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McClain County Museum

The museum is housed in part of what used to be the McCurdy Memorial Hospital in Purcell

Meetings are held the third Tuesday of each month but not including June-August or December.

 

The McClain County Museum officially came into existence with the July 1973 lease between the McClain County Historical Society and Museum (formerly called the Chickasaw Historical Society), the City of Purcell and the Oklahoma Historical Society, whereby the city agreed to supply the present building, utilities and maintenance; the state, by legislative line item appropriation, to supply a curator's salary and major expenses; and the county society to supply the collection and volunteer services.

Events leading to the establishment included the bequest of the Old Federal Courthouse Building (Block 113, Lots 9 and 10) on the northeast corner of Main and Canadian from Bessie M. Resler and husband to the Oklahoma Historical Society, via the Oklahoma Industrial Development and Park Department, in 1970. Since extensive and expensive repairs ere needed before it could be used as a museum, the property was officially deeded to the City of Purcell for $1.00 and the use and maintenance of the present building (at 203 Washington).

To Mrs. Marjorie Heese, the first curator, goes much of the credit for beginning the collection. She and her volunteers begged, borrowed and persuaded county residents to give or loan artifacts and photographs to the Museum. With OHS funds and local labor, gradually the present museum was set up and arranged into 9 individual mini-museums; each related to a different subject (i.e. parlor; bedroom, country store, school room, cattle and railroad industry, etc.)

In February of 1980, Mrs. Hesse died. The loyal volunteers were aided by several short term OHS curators until 1981 when it was decided that a complete inventory was needed. Mrs. Kay Zahrai came to the Museum, and in a two year period, identified and individually tagged every item in the Museum from the smallest buttonhook to the largest bed, also including their donor. The Museum was closed to the public during this interim period.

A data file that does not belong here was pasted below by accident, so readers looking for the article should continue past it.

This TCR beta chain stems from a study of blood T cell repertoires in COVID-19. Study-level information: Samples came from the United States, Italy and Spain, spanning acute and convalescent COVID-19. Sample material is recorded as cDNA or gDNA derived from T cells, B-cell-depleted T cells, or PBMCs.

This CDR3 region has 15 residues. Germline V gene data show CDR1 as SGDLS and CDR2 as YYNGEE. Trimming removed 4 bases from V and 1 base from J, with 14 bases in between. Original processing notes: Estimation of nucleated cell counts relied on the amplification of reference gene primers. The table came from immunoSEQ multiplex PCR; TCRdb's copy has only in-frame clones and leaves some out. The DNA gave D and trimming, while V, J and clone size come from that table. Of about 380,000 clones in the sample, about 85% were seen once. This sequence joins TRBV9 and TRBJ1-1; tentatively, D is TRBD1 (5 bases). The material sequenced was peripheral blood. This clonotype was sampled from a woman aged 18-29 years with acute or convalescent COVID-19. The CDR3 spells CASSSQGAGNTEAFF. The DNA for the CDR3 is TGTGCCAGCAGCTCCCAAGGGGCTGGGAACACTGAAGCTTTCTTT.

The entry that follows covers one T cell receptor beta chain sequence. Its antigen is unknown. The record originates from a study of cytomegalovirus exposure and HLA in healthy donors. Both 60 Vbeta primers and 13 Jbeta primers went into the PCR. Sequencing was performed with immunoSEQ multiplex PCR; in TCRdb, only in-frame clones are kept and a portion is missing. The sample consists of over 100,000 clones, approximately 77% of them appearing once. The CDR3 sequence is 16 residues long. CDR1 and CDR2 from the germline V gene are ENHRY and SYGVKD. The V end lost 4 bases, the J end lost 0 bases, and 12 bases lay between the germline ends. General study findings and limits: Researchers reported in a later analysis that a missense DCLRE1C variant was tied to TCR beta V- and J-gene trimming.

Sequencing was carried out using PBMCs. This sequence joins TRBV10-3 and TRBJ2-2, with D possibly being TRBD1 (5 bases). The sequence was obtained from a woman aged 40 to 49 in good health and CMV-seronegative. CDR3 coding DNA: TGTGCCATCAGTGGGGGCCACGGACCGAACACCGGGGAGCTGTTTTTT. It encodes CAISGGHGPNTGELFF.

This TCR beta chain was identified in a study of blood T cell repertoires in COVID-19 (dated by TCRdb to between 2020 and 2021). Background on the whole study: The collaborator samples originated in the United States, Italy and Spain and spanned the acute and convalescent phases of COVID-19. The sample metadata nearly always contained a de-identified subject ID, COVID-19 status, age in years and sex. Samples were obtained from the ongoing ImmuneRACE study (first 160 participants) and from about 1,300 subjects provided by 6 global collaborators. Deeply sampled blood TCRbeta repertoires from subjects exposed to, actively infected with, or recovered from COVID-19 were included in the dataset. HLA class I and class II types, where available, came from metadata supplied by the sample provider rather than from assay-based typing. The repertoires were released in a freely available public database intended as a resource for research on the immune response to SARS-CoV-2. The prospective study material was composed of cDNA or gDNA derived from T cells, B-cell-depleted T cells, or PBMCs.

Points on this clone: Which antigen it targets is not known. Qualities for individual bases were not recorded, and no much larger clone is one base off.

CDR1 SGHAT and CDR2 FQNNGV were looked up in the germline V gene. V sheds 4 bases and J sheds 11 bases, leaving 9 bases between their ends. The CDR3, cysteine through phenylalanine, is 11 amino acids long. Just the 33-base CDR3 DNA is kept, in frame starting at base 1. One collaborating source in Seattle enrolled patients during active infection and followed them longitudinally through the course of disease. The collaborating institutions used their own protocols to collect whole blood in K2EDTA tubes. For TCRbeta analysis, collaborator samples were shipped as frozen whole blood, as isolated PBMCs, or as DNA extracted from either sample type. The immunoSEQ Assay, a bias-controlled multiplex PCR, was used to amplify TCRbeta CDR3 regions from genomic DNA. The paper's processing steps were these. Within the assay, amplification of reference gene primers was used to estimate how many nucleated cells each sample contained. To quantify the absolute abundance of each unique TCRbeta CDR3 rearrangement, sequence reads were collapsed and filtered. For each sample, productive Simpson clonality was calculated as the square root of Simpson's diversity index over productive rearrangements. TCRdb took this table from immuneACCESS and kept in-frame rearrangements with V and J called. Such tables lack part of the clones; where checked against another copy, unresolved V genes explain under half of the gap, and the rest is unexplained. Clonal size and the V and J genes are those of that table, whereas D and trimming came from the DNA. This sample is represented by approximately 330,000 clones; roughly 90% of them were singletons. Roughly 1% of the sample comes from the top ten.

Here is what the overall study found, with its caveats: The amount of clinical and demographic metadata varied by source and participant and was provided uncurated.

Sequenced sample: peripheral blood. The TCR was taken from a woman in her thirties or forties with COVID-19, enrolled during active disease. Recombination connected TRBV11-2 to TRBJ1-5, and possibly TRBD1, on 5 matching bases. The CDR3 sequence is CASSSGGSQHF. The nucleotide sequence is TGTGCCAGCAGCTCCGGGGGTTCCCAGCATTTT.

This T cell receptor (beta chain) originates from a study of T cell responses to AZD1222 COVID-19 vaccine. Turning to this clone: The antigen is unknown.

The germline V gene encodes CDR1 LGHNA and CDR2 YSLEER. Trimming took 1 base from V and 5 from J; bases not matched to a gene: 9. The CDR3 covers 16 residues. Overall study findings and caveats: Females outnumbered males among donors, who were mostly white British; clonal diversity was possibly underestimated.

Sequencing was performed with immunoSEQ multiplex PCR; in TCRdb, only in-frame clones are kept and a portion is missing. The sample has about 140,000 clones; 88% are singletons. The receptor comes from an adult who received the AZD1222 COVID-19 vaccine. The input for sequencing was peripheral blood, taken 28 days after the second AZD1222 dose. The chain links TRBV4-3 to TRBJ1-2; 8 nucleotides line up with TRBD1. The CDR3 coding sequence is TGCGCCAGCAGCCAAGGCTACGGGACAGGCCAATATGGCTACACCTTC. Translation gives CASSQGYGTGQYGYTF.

In 1982 when her family moved to Purcell, Mrs. Joyce Rex transferred her volunteer services from the Oklahoma Historical Society Library to the McClain County Museum to aid the curatorial assistant, who is addition to identifying and inventorying the contents, was attempting to keep up the correspondance and research files. During this time period, the McClain County Historical and Genealogical Society was reorganied Marcy 1983 by former and new members interested in the history of the county and members. Mr. and Mrs. Charles Breeden, Rev. Bob Tupper, Joyce Rex, Dolores Sutton, Wes Cavnar, Allen Matthews, Vera Smith, John Nelson and Madeline Ballard were among early members.

When the state legislature unexpectedly dropped the Museum funding from its budget and reassigned the OHS employee effective July 1, 1983, plans had to be completely reorganized. Determined not to give p the Museum, a mammoth volunteer project began, which included raising operating funds and re-labeling everything in the Museum for volunteer docents. The 1000 plus photographs in the picture collection were also indexed. The City of Purcell continued their contribution of the building, utilities and maintenance. Purcell, Blanchard and Newcastle banks and other interested persons contributed financially and with service. A federally funded Green Thumb Senior clerical worker was obtained and her 20 hour weekly labor provided the backbone of the Museum volunteer force.

The Museum reopened in March 1984 and in the first six months saw over 250 visitors. Publications of the Society included the 8 page quarterly newsletter, the collection and publication of the county cemeteries which provided the basis for the treasury and the seed money for the 3 volumes of county history, McClain Co. Ok History and Heritage, in 1986, publication of the county marriages, newspaper obituary records and 3 volumes of 1890 Chickasaw Nation Indian Nation Census. The Society also aided in the microfilming of records at the county court house and participated in purchasing a microfilm printer for the library.

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